Is it safe?
Freeze-drying foods is not new, but the companies using the process for breast milk are. There is limited research into the practice, and companies that freeze-dry breast milk fall under the category of “autologous use” — meaning that each client only receives their own milk. They are not directly regulated by the FDA.
“Right now there aren’t specific safety regulations, and [freeze-drying] is not yet recommended by the American Academy of Pediatrics or Centers for Disease Control,” Dr. Jen Trachtenberg, a pediatrician, told HuffPost.
“It is important for it to be reconstituted properly to ensure adequate nutrition for baby,” she added. This also holds true for infant formula.
In Canada, Alberta Health Services also does not recommend the use of freeze-dried breast milk “due to the lack of available evidence,” according to a statement on its website.
In the same statement, the provincial health authority said it did give a food handling permit to an unnamed business that freeze-dries clients’ breast milk. Hattingh told HuffPost that “Alberta health inspectors do physically come and visit our facility.”
Luck from Milkify told HuffPost that they voluntarily follow so-called Current Good Manufacturing Practice regulations from the Food and Drug Administration and that they follow CDC guidelines for the safe handling of breast milk, as well as guidelines from the Human Milk Banking Association of North America. Booby-Licious, a company that launched in June and is also based in Texas, said the same in an email to Huffpost.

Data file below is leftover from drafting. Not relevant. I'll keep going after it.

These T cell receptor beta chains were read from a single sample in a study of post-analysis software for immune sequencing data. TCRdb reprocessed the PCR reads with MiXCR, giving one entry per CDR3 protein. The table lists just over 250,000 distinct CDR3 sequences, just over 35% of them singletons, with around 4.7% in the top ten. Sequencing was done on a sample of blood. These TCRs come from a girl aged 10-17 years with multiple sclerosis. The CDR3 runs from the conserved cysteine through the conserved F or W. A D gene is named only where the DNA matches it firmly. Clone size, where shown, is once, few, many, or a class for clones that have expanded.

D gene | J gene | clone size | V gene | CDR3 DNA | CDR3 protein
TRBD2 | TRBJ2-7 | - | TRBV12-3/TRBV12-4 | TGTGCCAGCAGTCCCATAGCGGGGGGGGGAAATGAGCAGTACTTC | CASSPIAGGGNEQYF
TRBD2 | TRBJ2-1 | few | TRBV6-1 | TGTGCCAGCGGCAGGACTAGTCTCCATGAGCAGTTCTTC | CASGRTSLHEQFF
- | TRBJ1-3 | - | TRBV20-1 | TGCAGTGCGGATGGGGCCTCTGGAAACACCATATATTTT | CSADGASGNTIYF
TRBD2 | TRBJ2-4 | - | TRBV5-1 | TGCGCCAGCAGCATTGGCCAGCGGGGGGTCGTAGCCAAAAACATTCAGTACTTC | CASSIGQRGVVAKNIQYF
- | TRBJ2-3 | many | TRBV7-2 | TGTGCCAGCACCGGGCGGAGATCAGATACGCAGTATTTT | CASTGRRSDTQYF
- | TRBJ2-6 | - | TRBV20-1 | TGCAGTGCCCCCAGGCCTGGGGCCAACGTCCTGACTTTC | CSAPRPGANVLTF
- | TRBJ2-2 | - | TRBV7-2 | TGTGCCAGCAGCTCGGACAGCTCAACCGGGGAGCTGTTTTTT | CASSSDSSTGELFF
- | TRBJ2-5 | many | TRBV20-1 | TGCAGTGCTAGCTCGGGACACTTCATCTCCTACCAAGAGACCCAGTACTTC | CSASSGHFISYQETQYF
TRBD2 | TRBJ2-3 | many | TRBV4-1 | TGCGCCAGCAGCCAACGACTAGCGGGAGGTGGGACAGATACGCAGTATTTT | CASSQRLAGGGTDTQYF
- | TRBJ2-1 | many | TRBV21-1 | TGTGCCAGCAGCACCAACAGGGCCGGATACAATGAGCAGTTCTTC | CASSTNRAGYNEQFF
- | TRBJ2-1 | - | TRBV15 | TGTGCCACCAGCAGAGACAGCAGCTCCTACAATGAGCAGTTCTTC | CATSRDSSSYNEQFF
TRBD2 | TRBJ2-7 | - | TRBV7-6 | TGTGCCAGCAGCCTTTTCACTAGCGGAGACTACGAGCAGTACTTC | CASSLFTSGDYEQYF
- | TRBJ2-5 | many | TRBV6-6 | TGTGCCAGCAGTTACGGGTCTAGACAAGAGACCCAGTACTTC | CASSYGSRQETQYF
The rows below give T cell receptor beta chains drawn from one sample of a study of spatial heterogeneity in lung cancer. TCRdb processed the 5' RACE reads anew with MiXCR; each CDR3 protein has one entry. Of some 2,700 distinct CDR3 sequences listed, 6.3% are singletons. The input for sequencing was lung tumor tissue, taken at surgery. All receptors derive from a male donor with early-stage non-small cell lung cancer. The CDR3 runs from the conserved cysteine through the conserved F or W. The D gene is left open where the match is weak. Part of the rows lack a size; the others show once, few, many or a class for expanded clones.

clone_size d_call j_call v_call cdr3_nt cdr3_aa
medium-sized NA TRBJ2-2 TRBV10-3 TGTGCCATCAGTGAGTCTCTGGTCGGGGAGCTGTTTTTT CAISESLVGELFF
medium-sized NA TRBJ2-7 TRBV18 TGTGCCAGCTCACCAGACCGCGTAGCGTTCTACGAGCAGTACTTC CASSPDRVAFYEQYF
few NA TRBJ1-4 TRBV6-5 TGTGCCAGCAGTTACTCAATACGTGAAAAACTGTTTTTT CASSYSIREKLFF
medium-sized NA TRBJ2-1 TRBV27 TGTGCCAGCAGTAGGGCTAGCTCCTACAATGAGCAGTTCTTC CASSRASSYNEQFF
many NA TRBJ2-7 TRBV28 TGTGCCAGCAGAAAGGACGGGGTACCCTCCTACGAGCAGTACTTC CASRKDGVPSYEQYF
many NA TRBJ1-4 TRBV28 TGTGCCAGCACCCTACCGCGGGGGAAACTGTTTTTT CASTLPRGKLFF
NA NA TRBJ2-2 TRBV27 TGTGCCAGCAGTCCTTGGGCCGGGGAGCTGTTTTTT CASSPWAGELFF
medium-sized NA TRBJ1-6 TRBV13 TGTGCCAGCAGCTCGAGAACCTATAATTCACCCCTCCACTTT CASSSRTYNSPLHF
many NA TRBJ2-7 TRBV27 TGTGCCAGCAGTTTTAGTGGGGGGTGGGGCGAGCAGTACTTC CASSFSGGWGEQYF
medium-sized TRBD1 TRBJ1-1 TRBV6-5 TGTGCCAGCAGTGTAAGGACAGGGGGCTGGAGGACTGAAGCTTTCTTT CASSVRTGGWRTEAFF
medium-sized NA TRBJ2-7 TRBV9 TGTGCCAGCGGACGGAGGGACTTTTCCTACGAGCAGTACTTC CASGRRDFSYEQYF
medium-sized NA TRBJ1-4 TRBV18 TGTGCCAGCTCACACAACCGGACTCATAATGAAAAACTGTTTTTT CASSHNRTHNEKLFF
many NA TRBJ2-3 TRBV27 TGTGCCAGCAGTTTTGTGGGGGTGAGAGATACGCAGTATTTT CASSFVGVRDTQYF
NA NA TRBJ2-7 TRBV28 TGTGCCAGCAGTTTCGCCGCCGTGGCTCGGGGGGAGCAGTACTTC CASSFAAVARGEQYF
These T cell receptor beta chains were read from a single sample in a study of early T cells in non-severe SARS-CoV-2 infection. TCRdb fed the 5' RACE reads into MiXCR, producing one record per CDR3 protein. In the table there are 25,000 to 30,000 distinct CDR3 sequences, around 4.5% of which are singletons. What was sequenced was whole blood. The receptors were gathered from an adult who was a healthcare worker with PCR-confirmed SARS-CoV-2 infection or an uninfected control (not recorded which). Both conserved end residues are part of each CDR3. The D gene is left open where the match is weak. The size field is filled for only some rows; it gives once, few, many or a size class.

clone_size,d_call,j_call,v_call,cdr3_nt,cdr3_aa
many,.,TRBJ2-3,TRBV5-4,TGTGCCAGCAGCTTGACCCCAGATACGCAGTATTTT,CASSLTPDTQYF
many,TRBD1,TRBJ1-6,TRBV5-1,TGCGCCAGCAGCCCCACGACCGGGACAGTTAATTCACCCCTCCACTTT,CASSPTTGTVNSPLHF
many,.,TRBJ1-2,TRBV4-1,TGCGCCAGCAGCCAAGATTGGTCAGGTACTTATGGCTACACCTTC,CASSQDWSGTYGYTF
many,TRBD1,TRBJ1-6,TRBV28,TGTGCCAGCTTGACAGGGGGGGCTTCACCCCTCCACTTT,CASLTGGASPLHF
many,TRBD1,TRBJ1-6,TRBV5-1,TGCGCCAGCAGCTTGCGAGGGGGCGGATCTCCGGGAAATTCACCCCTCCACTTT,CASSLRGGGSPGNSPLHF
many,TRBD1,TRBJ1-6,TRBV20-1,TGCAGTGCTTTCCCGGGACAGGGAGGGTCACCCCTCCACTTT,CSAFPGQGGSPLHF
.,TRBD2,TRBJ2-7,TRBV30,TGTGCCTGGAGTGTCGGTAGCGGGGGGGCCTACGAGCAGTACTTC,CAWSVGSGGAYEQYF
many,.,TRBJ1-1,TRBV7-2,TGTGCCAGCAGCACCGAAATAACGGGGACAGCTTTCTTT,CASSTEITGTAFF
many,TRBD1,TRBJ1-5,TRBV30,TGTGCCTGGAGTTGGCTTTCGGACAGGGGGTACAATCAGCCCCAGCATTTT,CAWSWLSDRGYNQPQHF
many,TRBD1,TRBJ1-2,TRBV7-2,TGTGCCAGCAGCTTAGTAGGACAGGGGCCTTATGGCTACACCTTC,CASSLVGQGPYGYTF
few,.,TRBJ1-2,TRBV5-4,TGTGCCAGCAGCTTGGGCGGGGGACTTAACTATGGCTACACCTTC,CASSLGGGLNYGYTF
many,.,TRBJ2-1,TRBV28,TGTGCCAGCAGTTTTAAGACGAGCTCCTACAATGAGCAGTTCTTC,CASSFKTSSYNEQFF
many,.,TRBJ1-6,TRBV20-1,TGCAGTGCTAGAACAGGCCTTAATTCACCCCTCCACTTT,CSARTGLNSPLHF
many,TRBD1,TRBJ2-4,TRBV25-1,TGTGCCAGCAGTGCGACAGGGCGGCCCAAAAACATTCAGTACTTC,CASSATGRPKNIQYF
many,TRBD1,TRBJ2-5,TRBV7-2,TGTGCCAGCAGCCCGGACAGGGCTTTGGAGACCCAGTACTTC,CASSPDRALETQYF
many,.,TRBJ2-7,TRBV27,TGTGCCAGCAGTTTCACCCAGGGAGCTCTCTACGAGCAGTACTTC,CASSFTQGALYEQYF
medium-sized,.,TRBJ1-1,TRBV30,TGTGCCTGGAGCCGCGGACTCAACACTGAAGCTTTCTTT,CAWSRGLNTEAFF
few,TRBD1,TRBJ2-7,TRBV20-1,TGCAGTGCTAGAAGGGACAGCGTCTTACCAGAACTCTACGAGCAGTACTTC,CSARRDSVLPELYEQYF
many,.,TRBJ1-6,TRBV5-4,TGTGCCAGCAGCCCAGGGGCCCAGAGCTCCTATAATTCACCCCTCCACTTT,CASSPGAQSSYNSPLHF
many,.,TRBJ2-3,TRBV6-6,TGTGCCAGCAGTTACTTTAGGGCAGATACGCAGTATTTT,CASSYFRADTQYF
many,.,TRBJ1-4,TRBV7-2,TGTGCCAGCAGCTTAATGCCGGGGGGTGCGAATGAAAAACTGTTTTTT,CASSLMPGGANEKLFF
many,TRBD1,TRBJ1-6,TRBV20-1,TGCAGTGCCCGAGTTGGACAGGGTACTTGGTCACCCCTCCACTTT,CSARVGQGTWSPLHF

However, because the services aren’t regulated by the FDA, parents should consider potential risks.
Does the milk retain its beneficial properties?
While freeze-drying human milk is not a widespread practice, some research has focused on the topic. A 2014 study found that most of the nutrients, vitamins and proteins are preserved in the freeze-drying process, though with some loss of vitamin C.
“The overall caloric density of breast milk is not altered by freeze-drying,” Luck said. “In addition, proteins, fats and carbohydrates — including human milk oligosaccharides — were found to be protected by freeze-drying.”
Many of the beneficial antibodies in the milk appear to survive freeze-drying as well. A 2016 study found that 75% to 80% of certain antibodies were preserved when freeze-drying milk at particular temperatures.